30 June 2009

The Preparatory Prayers

While I usually attend the Ordinary Form of the Holy Sacrifice of the Mass, I am also very much a proponent of the Extraordinary Form. It’s hard to ignore wonderful reflections as these on the Preparatory Prayers, something that is not part of the Ordinary Form of the Liturgy. These were written by a Roman Catholic priest as he reflects on the Tridentine Liturgy. The prayers reflected upon can be found here.

Preparation of the People
The preparation of the people is subdivided into two parts, the penitential and instructive parts.

The Penitential Subdivision
Robed in his sacerdotal garments, the priest, entrusted with the most august and most redoubtable ministry, proceeds with humility and awe to the foot of the altar, where he is to consummate the great act that reconciles heaven and earth.

Of all the dispositions with which we should approach the altar of God, humility and contrition of heart are the most essential. Woe to that man who encompasses the altar of God and is present at the august Sacrifice, without feeling a regret for his sins, and a desire to be freed from them!

Wherefore, the priest commences the Mass at the foot of the altar; he does not presume to ascend to it till he has first humbled himself before God, and implored His mercy and forgiveness. Like the publican, he stands afar off, striking his breast, and acknowledging his unworthiness.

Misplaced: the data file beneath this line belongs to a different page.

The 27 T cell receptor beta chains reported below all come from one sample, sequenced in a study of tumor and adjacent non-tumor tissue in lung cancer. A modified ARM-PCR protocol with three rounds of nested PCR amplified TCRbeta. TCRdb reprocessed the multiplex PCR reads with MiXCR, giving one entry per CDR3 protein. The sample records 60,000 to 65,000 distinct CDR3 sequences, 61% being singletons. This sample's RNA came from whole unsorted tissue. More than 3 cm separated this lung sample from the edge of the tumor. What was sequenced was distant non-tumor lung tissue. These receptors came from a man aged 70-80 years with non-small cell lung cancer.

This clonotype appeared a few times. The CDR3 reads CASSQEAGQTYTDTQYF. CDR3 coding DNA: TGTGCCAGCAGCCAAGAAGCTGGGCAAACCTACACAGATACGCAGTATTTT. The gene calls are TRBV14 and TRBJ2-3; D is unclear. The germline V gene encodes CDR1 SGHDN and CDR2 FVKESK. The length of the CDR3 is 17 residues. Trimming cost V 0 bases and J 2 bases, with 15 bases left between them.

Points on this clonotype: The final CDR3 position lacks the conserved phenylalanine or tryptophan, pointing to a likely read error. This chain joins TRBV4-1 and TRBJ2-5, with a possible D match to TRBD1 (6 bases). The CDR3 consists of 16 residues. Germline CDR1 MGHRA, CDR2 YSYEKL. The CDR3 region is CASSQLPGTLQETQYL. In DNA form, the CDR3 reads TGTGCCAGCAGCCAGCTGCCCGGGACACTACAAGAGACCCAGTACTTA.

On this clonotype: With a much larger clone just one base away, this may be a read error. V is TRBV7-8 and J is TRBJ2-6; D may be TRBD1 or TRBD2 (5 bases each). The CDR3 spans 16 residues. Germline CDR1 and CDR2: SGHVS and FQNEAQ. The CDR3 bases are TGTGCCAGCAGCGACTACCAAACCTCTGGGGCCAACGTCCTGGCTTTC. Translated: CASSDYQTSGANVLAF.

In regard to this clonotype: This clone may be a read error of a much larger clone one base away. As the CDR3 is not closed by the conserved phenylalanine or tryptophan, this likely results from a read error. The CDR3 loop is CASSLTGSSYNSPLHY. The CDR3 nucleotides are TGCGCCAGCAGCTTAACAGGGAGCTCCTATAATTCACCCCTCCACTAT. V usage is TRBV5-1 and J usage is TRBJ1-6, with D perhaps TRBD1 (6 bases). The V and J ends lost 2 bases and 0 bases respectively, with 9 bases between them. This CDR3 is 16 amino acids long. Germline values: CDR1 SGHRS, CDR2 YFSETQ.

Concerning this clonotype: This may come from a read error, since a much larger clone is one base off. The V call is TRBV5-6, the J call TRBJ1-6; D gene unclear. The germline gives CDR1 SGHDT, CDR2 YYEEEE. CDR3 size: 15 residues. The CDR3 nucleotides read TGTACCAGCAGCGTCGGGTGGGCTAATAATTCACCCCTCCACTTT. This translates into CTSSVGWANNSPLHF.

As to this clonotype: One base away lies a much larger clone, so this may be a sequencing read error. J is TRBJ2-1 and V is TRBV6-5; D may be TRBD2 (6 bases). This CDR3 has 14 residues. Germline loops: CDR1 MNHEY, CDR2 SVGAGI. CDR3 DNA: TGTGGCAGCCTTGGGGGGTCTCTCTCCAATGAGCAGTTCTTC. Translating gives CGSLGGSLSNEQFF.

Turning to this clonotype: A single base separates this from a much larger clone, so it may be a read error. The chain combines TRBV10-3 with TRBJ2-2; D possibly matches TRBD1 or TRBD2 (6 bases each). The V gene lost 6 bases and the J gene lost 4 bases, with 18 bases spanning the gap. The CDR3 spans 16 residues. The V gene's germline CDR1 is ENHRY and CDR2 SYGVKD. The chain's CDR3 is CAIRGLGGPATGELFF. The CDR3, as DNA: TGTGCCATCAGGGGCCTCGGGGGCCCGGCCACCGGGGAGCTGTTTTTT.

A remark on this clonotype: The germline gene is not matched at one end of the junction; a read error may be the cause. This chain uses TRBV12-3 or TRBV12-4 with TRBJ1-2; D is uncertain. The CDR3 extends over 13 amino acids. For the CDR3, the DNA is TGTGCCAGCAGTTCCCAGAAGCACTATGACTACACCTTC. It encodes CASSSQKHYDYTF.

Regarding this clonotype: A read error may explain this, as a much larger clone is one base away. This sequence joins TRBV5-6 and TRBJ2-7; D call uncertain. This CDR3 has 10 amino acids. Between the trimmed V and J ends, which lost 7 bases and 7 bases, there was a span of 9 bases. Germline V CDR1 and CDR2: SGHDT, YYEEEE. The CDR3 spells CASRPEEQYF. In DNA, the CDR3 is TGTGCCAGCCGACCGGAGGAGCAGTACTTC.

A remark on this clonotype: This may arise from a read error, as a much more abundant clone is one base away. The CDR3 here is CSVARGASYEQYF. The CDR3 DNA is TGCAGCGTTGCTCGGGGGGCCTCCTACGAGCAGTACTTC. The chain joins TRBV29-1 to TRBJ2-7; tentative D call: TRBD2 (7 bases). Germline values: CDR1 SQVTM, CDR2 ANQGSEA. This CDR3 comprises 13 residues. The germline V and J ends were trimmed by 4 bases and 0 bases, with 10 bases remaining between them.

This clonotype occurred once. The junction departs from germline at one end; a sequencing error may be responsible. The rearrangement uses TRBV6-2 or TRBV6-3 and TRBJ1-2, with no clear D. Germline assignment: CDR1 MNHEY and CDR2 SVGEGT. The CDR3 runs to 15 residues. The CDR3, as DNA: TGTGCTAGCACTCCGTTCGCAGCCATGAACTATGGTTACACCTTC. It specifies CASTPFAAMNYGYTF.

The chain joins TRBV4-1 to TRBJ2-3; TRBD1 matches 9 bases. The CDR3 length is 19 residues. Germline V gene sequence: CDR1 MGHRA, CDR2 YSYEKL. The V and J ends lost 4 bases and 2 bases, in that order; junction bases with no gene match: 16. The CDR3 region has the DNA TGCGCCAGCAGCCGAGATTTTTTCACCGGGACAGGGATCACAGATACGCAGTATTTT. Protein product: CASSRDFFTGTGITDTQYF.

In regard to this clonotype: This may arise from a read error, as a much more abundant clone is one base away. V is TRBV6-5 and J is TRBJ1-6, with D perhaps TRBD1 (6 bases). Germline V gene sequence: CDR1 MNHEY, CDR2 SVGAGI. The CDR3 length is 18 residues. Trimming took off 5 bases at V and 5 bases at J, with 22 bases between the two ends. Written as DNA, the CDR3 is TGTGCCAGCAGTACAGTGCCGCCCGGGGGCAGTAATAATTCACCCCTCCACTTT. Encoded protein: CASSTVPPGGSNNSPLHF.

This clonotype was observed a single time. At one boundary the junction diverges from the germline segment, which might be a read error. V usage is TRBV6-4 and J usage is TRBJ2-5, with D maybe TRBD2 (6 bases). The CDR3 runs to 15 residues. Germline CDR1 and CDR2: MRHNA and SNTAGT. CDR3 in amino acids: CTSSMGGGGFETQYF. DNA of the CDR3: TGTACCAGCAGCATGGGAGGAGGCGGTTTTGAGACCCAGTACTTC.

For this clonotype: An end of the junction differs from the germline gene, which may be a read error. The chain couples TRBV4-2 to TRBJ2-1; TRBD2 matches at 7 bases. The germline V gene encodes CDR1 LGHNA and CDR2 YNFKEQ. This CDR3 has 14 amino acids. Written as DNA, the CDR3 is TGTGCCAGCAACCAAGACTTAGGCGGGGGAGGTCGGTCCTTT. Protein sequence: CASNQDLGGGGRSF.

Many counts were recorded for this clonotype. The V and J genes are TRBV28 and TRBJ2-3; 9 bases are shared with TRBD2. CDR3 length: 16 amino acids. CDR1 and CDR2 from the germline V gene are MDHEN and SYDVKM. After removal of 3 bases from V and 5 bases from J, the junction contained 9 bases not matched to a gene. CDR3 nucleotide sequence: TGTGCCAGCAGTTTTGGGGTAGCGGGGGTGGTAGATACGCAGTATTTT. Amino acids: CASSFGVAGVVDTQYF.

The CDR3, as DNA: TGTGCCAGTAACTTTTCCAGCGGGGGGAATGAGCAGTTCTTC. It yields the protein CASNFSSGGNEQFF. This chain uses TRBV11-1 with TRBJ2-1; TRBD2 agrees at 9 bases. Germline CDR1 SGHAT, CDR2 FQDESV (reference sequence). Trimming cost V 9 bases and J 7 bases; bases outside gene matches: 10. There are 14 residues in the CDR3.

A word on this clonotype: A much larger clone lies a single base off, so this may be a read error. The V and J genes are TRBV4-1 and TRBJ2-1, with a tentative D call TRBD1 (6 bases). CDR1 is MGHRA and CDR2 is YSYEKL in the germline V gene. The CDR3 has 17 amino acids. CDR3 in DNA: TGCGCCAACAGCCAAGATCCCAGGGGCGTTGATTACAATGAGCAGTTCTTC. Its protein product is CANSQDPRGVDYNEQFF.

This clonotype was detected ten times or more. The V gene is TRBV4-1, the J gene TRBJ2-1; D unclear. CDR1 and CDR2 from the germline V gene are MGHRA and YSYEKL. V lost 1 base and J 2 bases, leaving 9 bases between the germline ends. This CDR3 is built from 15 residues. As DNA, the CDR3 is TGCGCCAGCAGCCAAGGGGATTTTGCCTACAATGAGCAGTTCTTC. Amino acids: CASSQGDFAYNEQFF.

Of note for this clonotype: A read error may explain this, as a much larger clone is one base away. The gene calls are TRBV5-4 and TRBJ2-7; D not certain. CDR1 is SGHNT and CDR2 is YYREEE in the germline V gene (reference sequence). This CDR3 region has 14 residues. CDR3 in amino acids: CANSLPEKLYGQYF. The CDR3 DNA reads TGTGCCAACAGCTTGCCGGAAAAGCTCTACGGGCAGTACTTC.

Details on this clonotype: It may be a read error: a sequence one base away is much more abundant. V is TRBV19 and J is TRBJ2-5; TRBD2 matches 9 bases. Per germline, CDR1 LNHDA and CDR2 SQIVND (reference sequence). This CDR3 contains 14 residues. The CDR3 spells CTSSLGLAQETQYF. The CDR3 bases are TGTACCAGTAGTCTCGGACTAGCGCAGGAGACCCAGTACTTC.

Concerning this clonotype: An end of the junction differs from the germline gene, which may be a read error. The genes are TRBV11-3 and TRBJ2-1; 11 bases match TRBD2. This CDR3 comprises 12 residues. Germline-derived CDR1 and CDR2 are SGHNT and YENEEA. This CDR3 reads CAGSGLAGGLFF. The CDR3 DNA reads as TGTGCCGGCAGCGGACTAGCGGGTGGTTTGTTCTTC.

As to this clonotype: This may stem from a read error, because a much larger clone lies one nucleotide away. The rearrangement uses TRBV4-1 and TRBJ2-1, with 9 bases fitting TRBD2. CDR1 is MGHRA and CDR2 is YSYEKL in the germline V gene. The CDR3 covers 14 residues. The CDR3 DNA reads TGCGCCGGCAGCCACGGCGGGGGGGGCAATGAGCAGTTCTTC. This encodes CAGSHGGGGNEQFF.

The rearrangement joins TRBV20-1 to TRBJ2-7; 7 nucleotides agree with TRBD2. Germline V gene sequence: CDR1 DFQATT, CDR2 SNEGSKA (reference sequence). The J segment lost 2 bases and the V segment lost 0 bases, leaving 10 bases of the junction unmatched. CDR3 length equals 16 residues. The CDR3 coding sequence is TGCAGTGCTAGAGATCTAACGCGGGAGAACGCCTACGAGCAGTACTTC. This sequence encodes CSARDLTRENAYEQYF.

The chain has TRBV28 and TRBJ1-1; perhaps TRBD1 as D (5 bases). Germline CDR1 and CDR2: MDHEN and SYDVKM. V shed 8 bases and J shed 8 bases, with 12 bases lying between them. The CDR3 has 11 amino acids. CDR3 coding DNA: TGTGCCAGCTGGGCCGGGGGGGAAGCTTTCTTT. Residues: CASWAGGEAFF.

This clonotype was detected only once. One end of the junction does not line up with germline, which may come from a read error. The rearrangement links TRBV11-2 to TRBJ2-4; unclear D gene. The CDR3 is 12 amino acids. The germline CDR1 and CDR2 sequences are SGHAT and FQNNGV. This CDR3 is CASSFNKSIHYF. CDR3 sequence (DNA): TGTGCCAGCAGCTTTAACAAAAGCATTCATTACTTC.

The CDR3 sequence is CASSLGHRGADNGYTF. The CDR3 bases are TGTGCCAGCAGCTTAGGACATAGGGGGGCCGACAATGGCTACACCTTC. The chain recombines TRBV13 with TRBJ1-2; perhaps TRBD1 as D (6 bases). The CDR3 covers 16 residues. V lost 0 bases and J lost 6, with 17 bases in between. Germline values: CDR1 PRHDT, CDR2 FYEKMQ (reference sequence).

The priest commences by making on himself the Sign of the Cross, together with an express invocation of the Most Holy Trinity; because it is in the name and in honor of the Holy Trinity that he is about to renew the Sacrifice of Christ’s Passion and Death.

He then recites, alternately with the ministers, the forty-second Psalm, which is one of preparation to the Sacrifice, and which was used during the Mosaic dispensation.

This Psalm encourages him, notwithstanding his unworthiness, not to be dejected, but to put his confidence in God, and to approach His altar with a cheerful heart; because the Almighty, Who is our salvation, will make glad the hearts of all who confess to Him, and put their trust in Him. He implores the assistance of the Almighty against his enemies; he reproves his soul for being disheartened, while it ought to trust in God; and finally, he prays to God to illuminate and console him. The priest recites this alternately with the ministers of the people, because the people, as well as the priest, should excite themselves to approach the altar with faith and confidence.

The Confiteor
While at the foot of the altar, the priest, though encouraging himself not to be dejected, but to put his confidence in God, does not lose sight of his unworthiness. He therefore makes, together with the people, a general and public confession of his sins.

In the old law, previously to the offering up of sacrifice, a general confession of his sins was required by the high priest. An acknowledgement of sins is still more necessary in the new law, as a preparation for the Sacrifice.

The formulary of confession of sins, used by the Church, consists of two parts: in the former, we confess to the Almighty, and to the whole court of heaven, that we have sinned exceedingly in every way, in thought, word and deed; and in the latter part, we appeal to the whole court of heaven, to pray to the Almighty, to obtain of Him for us the remission of our sins. This confession is mutually made, by both priest and people; they repeat the prayer, which contains an avowal of the sins of which they are guilty. It is first made by the priest, because he should set the example of those holy dispositions, and testify and acknowledge that he stands in need of the same indulgence which he solicits for others. Conscious of his unworthiness, and of the holiness of the function which he is about to perform, He calls on God for His assistance, saying: “Our help is in the name of the Lord, Who made heaven and earth.”